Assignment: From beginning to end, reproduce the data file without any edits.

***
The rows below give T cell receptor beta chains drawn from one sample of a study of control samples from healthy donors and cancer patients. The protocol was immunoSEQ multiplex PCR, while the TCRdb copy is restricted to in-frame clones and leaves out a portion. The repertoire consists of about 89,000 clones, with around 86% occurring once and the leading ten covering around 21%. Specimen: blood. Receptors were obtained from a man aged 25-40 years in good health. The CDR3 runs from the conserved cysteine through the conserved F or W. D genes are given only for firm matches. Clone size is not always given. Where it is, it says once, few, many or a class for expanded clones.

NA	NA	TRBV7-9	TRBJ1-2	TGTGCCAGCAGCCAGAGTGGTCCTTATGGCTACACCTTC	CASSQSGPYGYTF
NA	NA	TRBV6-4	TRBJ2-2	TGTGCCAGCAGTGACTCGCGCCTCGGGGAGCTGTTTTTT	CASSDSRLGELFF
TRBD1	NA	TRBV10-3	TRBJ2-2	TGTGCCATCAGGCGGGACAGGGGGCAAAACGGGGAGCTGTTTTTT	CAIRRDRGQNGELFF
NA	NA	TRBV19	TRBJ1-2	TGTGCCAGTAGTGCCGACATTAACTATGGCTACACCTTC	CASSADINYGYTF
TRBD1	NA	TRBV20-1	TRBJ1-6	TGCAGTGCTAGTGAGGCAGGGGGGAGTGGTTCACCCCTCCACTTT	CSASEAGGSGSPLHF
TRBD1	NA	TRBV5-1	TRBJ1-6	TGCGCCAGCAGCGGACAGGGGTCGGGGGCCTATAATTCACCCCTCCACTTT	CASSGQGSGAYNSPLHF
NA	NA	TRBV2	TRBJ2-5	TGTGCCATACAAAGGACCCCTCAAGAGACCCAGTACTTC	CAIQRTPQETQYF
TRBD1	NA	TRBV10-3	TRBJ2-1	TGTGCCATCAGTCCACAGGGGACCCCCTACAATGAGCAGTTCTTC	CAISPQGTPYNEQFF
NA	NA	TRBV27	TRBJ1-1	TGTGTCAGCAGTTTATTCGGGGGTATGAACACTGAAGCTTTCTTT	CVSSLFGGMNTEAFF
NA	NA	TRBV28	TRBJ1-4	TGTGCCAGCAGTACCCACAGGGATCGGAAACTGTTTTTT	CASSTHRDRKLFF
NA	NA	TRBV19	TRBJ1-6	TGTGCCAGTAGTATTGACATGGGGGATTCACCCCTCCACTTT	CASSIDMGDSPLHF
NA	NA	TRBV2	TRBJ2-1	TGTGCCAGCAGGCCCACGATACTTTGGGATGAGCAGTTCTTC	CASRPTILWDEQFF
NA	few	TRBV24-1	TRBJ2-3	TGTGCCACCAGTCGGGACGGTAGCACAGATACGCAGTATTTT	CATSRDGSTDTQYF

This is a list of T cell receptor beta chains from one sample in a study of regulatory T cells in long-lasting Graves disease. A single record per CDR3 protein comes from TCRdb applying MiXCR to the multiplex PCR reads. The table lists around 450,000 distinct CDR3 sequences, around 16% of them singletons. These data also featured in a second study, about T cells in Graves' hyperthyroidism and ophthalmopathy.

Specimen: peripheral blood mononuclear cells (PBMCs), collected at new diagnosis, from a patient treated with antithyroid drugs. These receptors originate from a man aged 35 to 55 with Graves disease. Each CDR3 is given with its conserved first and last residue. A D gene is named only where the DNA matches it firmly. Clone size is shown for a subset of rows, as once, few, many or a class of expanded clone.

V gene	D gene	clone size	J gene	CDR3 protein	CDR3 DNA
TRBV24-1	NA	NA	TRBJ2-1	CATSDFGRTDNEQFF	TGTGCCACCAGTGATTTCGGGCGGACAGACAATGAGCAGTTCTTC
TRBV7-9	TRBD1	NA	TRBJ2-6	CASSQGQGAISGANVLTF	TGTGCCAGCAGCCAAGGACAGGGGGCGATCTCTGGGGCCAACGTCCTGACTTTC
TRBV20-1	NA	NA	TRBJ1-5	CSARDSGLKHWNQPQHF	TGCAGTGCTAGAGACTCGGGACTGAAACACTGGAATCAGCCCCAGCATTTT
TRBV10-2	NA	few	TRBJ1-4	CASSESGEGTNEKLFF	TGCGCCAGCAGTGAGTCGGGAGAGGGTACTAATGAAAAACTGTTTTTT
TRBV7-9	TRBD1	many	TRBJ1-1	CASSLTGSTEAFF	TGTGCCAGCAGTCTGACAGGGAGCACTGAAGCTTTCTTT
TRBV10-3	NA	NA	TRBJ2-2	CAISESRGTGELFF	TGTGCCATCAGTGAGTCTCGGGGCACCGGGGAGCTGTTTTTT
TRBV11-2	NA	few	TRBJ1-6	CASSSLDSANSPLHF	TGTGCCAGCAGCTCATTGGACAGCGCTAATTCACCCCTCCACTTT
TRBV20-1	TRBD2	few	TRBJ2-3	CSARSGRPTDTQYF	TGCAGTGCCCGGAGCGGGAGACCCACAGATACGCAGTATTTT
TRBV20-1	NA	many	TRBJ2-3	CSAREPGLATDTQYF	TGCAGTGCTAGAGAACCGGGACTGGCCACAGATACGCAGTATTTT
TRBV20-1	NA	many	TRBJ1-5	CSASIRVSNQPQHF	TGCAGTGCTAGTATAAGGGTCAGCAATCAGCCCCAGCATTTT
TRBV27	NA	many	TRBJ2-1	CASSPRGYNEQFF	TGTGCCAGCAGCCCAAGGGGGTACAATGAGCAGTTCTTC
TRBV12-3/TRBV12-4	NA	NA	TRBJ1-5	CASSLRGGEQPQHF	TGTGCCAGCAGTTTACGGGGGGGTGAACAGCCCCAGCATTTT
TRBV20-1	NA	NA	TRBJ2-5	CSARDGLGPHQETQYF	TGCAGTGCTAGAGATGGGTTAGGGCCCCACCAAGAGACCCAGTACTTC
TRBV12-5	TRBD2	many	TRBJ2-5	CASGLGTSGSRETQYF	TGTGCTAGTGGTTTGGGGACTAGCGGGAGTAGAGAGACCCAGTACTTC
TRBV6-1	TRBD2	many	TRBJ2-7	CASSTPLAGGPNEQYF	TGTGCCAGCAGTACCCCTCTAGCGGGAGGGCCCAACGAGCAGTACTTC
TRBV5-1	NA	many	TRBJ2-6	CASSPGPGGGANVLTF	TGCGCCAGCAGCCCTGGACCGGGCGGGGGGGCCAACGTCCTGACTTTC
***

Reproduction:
The rows below give T cell receptor beta chains drawn from one sample of a study of control samples from healthy donors and cancer patients. The protocol was immunoSEQ multiplex PCR, while the TCRdb copy is restricted to in-frame clones and leaves out a portion. The repertoire consists of about 89,000 clones, with around 86% occurring once and the leading ten covering around 21%. Specimen: blood. Receptors were obtained from a man aged 25-40 years in good health. The CDR3 runs from the conserved cysteine through the conserved F or W. D genes are given only for firm matches. Clone size is not always given. Where it is, it says once, few, many or a class for expanded clones.

NA	NA	TRBV7-9	TRBJ1-2	TGTGCCAGCAGCCAGAGTGGTCCTTATGGCTACACCTTC	CASSQSGPYGYTF
NA	NA	TRBV6-4	TRBJ2-2	TGTGCCAGCAGTGACTCGCGCCTCGGGGAGCTGTTTTTT	CASSDSRLGELFF
TRBD1	NA	TRBV10-3	TRBJ2-2	TGTGCCATCAGGCGGGACAGGGGGCAAAACGGGGAGCTGTTTTTT	CAIRRDRGQNGELFF
NA	NA	TRBV19	TRBJ1-2	TGTGCCAGTAGTGCCGACATTAACTATGGCTACACCTTC	CASSADINYGYTF
TRBD1	NA	TRBV20-1	TRBJ1-6	TGCAGTGCTAGTGAGGCAGGGGGGAGTGGTTCACCCCTCCACTTT	CSASEAGGSGSPLHF
TRBD1	NA	TRBV5-1	TRBJ1-6	TGCGCCAGCAGCGGACAGGGGTCGGGGGCCTATAATTCACCCCTCCACTTT	CASSGQGSGAYNSPLHF
NA	NA	TRBV2	TRBJ2-5	TGTGCCATACAAAGGACCCCTCAAGAGACCCAGTACTTC	CAIQRTPQETQYF
TRBD1	NA	TRBV10-3	TRBJ2-1	TGTGCCATCAGTCCACAGGGGACCCCCTACAATGAGCAGTTCTTC	CAISPQGTPYNEQFF
NA	NA	TRBV27	TRBJ1-1	TGTGTCAGCAGTTTATTCGGGGGTATGAACACTGAAGCTTTCTTT	CVSSLFGGMNTEAFF
NA	NA	TRBV28	TRBJ1-4	TGTGCCAGCAGTACCCACAGGGATCGGAAACTGTTTTTT	CASSTHRDRKLFF
NA	NA	TRBV19	TRBJ1-6	TGTGCCAGTAGTATTGACATGGGGGATTCACCCCTCCACTTT	CASSIDMGDSPLHF
NA	NA	TRBV2	TRBJ2-1	TGTGCCAGCAGGCCCACGATACTTTGGGATGAGCAGTTCTTC	CASRPTILWDEQFF
NA	few	TRBV24-1	TRBJ2-3	TGTGCCACCAGTCGGGACGGTAGCACAGATACGCAGTATTTT	CATSRDGSTDTQYF

This is a list of T cell receptor beta chains from one sample in a study of regulatory T cells in long-lasting Graves disease. A single record per CDR3 protein comes from TCRdb applying MiXCR to the multiplex PCR reads. The table lists around 450,000 distinct CDR3 sequences, around 16% of them singletons. These data also featured in a second study, about T cells in Graves' hyperthyroidism and ophthalmopathy.

Specimen: peripheral blood mononuclear cells (PBMCs), collected at new diagnosis, from a patient treated with antithyroid drugs. These receptors originate from a man aged 35 to 55 with Graves disease. Each CDR3 is given with its conserved first and last residue. A D gene is named only where the DNA matches it firmly. Clone size is shown for a subset of rows, as once, few, many or a class of expanded clone.

V gene	D gene	clone size	J gene	CDR3 protein	CDR3 DNA
TRBV24-1	NA	NA	TRBJ2-1	CATSDFGRTDNEQFF	TGTGCCACCAGTGATTTCGGGCGGACAGACAATGAGCAGTTCTTC
TRBV7-9	TRBD1	NA	TRBJ2-6	CASSQGQGAISGANVLTF	TGTGCCAGCAGCCAAGGACAGGGGGCGATCTCTGGGGCCAACGTCCTGACTTTC
TRBV20-1	NA	NA	TRBJ1-5	CSARDSGLKHWNQPQHF	TGCAGTGCTAGAGACTCGGGACTGAAACACTGGAATCAGCCCCAGCATTTT
TRBV10-2	NA	few	TRBJ1-4	CASSESGEGTNEKLFF	TGCGCCAGCAGTGAGTCGGGAGAGGGTACTAATGAAAAACTGTTTTTT
TRBV7-9	TRBD1	many	TRBJ1-1	CASSLTGSTEAFF	TGTGCCAGCAGTCTGACAGGGAGCACTGAAGCTTTCTTT
TRBV10-3	NA	NA	TRBJ2-2	CAISESRGTGELFF	TGTGCCATCAGTGAGTCTCGGGGCACCGGGGAGCTGTTTTTT
TRBV11-2	NA	few	TRBJ1-6	CASSSLDSANSPLHF	TGTGCCAGCAGCTCATTGGACAGCGCTAATTCACCCCTCCACTTT
TRBV20-1	TRBD2	few	TRBJ2-3	CSARSGRPTDTQYF	TGCAGTGCCCGGAGCGGGAGACCCACAGATACGCAGTATTTT
TRBV20-1	NA	many	TRBJ2-3	CSAREPGLATDTQYF	TGCAGTGCTAGAGAACCGGGACTGGCCACAGATACGCAGTATTTT
TRBV20-1	NA	many	TRBJ1-5	CSASIRVSNQPQHF	TGCAGTGCTAGTATAAGGGTCAGCAATCAGCCCCAGCATTTT
TRBV27	NA	many	TRBJ2-1	CASSPRGYNEQFF	TGTGCCAGCAGCCCAAGGGGGTACAATGAGCAGTTCTTC
TRBV12-3/TRBV12-4	NA	NA	TRBJ1-5	CASSLRGGEQPQHF	TGTGCCAGCAGTTTACGGGGGGGTGAACAGCCCCAGCATTTT
TRBV20-1	NA	NA	TRBJ2-5	CSARDGLGPHQETQYF	TGCAGTGCTAGAGATGGGTTAGGGCCCCACCAAGAGACCCAGTACTTC
TRBV12-5	TRBD2	many	TRBJ2-5	CASGLGTSGSRETQYF	TGTGCTAGTGGTTTGGGGACTAGCGGGAGTAGAGAGACCCAGTACTTC
TRBV6-1	TRBD2	many	TRBJ2-7	CASSTPLAGGPNEQYF	TGTGCCAGCAGTACCCCTCTAGCGGGAGGGCCCAACGAGCAGTACTTC
TRBV5-1	NA	many	TRBJ2-6	CASSPGPGGGANVLTF	TGCGCCAGCAGCCCTGGACCGGGCGGGGGGGCCAACGTCCTGACTTTC